When it comes to improving your customer experience, Ish Cheyne from Les Mills, one of the most widely recognized fitness centres, recommends connecting your frontline team to the bigger picture and to the decisions that are happening at a wider organizational level.
“When the frontline and bottom line are aligned everything else will just start to fall into place because everybody will understand what the game plan is, what the picture is and what they're supposed to deliver. We spent quite a bit of time building collaboration between our national office and our clubs.”
Ish stresses that when you engage the frontline, the very people responsible for delivering awesome experiences, you can solve complex customer problems and start to set yourself apart as a service brand.
“The voice of the frontline has been represented back up the chain. So decisions are made with context and decisions are being robustly challenged by the frontline until we’re all agreed. I think that will be the answer for your customer experience.”
Listen to your customers — Francesca Caliari-Pearce, Acting CEO at Caci Clinic.
Known for its luxurious spa treatments and beautiful customer experiences, the Caci Clinic is certainly a brand to learn from when it comes to building a loyal customer base. When asked about one simple thing business owners could do to improve their customer experience, Acting CEO Francesca Caliari-Pearce simply said, listen.
Francesca explains that when you understand exactly what it is your customers want, you can mould your business model, frontline coaching and services around that.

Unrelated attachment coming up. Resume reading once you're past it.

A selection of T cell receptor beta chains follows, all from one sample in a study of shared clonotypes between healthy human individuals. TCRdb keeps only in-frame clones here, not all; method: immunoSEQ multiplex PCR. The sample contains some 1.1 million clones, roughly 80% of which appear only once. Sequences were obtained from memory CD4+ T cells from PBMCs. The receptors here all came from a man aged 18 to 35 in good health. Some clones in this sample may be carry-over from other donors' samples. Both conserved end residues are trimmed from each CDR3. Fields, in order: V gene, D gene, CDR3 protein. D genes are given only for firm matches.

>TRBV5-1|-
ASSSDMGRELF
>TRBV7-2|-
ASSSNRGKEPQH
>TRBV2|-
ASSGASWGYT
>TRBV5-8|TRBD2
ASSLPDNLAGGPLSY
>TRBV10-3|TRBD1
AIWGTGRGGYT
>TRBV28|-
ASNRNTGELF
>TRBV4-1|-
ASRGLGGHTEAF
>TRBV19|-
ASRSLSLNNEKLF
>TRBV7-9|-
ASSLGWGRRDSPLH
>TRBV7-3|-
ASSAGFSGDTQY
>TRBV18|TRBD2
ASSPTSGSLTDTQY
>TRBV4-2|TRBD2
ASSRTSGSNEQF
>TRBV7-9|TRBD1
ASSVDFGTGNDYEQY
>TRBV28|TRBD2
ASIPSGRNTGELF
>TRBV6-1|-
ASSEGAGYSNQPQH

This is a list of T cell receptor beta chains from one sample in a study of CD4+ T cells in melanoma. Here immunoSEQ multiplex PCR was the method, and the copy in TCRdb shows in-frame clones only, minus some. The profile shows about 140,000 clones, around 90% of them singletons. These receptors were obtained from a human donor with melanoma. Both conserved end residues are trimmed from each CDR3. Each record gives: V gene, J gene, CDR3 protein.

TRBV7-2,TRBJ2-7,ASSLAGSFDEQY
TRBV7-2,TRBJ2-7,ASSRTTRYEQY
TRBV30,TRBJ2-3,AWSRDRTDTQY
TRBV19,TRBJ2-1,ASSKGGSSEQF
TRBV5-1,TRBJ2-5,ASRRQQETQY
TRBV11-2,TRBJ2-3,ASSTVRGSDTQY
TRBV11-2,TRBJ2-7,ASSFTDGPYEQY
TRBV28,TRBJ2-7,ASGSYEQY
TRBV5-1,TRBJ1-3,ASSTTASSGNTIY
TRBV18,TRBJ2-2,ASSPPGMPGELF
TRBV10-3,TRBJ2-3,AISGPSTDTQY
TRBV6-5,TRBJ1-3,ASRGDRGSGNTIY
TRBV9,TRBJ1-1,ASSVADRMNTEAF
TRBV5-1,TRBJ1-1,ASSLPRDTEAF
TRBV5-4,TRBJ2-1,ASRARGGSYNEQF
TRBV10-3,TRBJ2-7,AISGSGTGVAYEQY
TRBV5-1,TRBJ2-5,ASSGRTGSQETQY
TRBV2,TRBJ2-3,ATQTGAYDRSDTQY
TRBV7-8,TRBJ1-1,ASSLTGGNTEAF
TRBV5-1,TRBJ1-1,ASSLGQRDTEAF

“When you listen and get the first part right, the rest of the customer journey is made easier.”
In the beauty industry, it’s often those on the frontline that can have intimate conversations with customers, and understand what matters the most to them.
Implement a service pledge, and coach the frontline on this promise — Charles Ryan Minton, General Manager, Marriott Hotel.
Ryan is an advocate for setting clear service standards, and coaching the frontline to deliver on these promises, which happens to be one of our 7 Habits of Empowered Frontline Teams.
Your service promise tells customers what they can expect but, more importantly, it tells your frontline workers precisely what an awesome experience should look like. An experience so good that people will come back for more, and tell others about it.
“I would say implement a service pledge or service basics. If you can get your employees on board and your organization with practice, you'll see a lift quickly in your customer service.”
To recap, here’s what you can start doing today to improve your customer experience —
- Check your assumptions about your customers. Get the data to support your claims.
- Try being a customer of your competitors. Do some market research!
- Connect your frontline to your boardrooms. A clear and authentic connection between these two departments will unlock exciting opportunities.
- Listen to your customers. Or listen to your frontline, who talk to your customers the most.
- Implement a service pledge. Coach the frontline on this standard.